… or how to climb a tower at 90

My Dad has just turned 90, and I have been spending some time with him in Germany. He is still very energetic, completely clear mentally (as much as my Dad can be, being my Dad ;) and full of beans. Last year he insisted on climbing a tower in the Black Forest with me – the equivalent of a four-storey building. The tower is on top of a hill – which of course he walked up first – overlooking his and my place of birth, the small town of Tiengen.

He certainly hasn’t run out of ‘prana’ – life-force – yet.

Prana is stored in the kidneys

Life-force, chi, vital energy or prana, according to Eastern medicine, is stored in our kidneys. If we ‘push’ through life – with too much coffee, too little sleep, or use drugs or caffeine supplements to keep us going– we drain our kidneys and adrenals, and shorten our life span. Blocked energy flow in our bodies, resulting in un-ease, discomfort, pain or worse – injury and illness, has an impact on our life-force as well.

Increase your prana by practicing Yoga

This is where Yoga comes in with all it’s different practices, freeing up the energy flow in the body, enriching and building up our ‘prana’.

The breath – the main supplier of prana

We assimilate prana with healthy food and drink, sunshine, good company, and most importantly with our breath. Although we can go without food and even drink, for some time, our survival is reliant on a consistent, uninterrupted supply of breath, which carries precious life-force. Asana or posture practice allows prana to freely move throughout our meridians, organs, muscles etc. thus making their functioning more efficient. As we all know when practicing postures, we feel much more grounded and focused and are able to sit still for some time. This is the prerequisite for breathing practices like Pranayama, and eventually meditation.

Enhance your prana with pranayama

Pranayama is the practice best suited to build and enhance our energy levels, and our ‘prana’. It deals directly with the increase, lengthening, and deepening of our breath, which as we now know, is the major prana supplier. Committed yoga practitioners have experienced this first hand for thousands of years, and recently also Western medicine has acknowledged the positive effects of breath control (pranayama) and meditation, on our vitality and overall wellbeing.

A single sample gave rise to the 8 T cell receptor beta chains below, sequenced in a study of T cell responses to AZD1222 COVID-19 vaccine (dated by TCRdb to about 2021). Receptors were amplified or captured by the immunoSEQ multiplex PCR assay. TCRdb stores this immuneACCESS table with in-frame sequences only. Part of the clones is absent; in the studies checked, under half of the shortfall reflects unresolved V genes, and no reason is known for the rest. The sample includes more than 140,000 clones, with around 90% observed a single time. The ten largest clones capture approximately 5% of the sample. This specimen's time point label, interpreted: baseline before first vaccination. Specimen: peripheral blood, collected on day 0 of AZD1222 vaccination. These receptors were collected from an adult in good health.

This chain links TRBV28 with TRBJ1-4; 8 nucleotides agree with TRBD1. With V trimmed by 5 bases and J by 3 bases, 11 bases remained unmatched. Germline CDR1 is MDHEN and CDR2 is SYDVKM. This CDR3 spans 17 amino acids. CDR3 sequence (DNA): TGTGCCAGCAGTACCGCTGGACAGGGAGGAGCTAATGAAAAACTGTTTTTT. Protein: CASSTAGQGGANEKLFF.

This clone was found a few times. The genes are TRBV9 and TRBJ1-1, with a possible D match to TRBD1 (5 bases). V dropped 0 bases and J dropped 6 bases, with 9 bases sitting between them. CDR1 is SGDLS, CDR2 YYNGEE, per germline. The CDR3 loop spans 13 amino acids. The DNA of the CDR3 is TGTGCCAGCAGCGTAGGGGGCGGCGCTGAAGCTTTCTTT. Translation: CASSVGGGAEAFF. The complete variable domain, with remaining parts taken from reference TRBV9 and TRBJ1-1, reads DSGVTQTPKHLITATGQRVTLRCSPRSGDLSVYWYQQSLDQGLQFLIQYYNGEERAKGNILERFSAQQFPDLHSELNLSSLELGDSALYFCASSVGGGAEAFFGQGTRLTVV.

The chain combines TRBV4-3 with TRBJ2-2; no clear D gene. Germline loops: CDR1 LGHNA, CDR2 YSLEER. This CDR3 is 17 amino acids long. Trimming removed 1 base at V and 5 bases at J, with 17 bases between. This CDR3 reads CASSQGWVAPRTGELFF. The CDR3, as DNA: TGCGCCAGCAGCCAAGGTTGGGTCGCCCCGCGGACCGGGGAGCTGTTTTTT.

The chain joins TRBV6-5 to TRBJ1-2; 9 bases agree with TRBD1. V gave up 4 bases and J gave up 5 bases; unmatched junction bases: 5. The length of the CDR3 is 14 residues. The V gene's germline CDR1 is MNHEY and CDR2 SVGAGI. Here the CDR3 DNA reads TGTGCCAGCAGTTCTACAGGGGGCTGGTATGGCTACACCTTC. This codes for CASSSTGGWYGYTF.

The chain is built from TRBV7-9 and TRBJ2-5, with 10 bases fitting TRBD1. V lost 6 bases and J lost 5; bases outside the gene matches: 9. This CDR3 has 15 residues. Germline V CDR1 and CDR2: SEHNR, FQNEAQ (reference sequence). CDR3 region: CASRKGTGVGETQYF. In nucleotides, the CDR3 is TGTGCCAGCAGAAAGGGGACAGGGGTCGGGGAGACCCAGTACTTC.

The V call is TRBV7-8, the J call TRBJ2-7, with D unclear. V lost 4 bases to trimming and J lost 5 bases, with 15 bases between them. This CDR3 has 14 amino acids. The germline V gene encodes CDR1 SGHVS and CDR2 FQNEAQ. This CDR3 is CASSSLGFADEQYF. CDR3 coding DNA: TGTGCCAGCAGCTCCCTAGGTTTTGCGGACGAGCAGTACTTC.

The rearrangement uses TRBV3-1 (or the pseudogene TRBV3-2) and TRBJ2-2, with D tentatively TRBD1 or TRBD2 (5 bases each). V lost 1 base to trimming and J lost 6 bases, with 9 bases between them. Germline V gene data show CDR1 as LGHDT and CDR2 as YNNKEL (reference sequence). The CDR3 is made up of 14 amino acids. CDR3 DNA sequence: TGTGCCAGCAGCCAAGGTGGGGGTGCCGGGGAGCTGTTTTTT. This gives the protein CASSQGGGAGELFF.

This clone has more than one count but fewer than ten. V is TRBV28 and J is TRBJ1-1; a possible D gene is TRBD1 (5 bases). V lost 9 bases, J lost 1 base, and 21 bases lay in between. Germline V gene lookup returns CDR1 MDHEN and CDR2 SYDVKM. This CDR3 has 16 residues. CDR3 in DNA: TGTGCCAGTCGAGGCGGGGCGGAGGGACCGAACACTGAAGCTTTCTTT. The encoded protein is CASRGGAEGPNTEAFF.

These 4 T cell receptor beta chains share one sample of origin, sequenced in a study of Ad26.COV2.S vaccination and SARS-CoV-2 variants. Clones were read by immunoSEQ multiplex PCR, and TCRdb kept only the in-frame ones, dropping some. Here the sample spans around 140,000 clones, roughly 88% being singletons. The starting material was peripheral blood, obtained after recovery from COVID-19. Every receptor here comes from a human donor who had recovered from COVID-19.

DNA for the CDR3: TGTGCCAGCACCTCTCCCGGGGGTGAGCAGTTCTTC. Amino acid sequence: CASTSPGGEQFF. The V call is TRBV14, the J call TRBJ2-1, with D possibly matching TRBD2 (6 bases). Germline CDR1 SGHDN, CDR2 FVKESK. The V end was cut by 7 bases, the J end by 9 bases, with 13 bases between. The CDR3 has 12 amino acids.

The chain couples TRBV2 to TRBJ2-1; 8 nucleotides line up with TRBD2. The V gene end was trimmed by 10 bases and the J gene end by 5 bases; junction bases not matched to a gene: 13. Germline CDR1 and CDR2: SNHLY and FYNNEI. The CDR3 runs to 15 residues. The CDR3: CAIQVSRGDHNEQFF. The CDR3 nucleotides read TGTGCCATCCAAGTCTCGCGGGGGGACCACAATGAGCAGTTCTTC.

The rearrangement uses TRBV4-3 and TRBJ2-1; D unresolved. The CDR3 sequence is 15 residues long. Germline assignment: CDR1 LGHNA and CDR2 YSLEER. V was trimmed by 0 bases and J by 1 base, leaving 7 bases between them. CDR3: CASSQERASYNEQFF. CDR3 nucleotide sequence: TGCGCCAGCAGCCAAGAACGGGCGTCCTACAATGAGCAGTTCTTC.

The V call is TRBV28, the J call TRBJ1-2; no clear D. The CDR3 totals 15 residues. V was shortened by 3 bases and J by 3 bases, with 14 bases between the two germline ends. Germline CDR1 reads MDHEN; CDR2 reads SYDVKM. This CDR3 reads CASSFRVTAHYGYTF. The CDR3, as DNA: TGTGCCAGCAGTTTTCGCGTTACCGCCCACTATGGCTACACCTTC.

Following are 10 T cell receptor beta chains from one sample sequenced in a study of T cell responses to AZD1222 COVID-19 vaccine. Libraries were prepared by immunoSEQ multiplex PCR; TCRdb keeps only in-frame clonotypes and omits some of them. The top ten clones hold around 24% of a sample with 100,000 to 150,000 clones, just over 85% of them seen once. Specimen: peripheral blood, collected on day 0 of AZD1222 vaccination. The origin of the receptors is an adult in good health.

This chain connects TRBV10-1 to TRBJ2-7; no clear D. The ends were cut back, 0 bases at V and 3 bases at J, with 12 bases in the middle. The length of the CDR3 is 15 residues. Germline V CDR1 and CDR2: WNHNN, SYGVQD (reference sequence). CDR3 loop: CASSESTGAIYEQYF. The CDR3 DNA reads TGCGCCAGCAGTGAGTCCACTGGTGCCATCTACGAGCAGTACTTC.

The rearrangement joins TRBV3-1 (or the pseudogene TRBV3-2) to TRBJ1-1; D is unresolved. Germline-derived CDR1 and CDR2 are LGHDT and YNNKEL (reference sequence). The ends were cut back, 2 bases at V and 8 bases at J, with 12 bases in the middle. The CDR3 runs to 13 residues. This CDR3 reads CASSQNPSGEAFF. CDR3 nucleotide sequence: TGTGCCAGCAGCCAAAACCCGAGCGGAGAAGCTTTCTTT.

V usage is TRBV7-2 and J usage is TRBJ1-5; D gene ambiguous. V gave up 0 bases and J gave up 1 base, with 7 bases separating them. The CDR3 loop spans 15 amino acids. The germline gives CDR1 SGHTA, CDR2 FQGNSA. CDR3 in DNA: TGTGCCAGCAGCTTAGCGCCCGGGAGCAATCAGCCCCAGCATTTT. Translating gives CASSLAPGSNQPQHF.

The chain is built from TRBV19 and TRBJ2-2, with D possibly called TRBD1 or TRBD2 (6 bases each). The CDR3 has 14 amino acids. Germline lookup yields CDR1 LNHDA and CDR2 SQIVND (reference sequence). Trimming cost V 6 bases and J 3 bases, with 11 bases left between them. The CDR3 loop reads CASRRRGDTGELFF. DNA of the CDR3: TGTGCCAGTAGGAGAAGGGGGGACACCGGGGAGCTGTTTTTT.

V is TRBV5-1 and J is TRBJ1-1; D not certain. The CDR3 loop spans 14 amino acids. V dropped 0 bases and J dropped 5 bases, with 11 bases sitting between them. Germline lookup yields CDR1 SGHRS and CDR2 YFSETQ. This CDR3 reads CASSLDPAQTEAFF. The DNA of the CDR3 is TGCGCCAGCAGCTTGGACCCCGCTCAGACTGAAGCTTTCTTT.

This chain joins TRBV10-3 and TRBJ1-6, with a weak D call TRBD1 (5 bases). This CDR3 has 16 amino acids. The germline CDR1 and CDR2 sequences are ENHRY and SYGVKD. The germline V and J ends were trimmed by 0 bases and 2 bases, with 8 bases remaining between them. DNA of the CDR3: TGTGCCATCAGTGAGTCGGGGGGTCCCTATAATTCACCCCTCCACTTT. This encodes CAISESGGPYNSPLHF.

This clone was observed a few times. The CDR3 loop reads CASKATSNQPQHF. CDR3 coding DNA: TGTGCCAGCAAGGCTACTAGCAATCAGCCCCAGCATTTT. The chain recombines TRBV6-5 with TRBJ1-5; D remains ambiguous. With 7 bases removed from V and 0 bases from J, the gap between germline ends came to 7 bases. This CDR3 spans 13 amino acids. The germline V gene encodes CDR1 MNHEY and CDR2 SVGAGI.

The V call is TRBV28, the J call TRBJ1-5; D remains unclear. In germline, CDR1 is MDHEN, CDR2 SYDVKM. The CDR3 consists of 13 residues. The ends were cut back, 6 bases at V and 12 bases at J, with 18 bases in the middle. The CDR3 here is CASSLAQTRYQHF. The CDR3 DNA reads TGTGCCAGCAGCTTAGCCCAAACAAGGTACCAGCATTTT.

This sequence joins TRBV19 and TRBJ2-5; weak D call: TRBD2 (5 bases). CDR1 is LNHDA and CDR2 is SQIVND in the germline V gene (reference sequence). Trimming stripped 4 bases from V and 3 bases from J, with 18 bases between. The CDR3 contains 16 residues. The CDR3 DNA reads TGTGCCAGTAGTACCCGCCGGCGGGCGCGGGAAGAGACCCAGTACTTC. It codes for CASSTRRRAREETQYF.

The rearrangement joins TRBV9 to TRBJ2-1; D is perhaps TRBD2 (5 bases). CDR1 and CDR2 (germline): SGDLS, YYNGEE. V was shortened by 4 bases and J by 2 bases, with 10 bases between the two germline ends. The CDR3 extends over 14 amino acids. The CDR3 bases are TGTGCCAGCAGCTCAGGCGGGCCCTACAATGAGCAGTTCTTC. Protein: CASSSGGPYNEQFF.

Prana & Ashtanga Vinyasa Yoga

In this beautiful method of practicing asanas – Ashtanga Vinyasa Yoga – we have further maximised the improving and freeing of the energy flow throughout our system, by ‘linking movement to breath’. Pattabhi Jois referred to our Vinyasa practice as a ‘Breathing Movement System’. Thus we are not merely stretching and strengthening when practicing postures one after the other, but with the intelligent choosing of in-breaths and out-breaths during certain movements, the flow of prana is greatly enhanced. At the end of a practice we feel energised and revitalised.

Drsti and Prana

What further assists in directing the energy/prana when performing postures is our ‘drsti’ or gazing point. There are nine gazing points in Ashtanga Vinyasa Yoga, and each posture is assigned a drsti, which will encourage the body whilst in the posture, to move in the direction of the gaze. Eyes and the sense of seeing is a very powerful drive in us humans. The gaze needs to be contained and in this instance, made optimum use of. This further directs and enhances our energy flow, or prana, thereby freeing the body and mind to enable us to engage in our life and this world more fully and completely.

Monthly Focus in October

This month at North Sydney Yoga, we will focus on prana and the drsti in all of our classes to instill in you the experience of single pointed focus, stillness in the body and greatly filling up your storage of precious ‘prana’!.

Come and practice!

OM Shanti, Angelika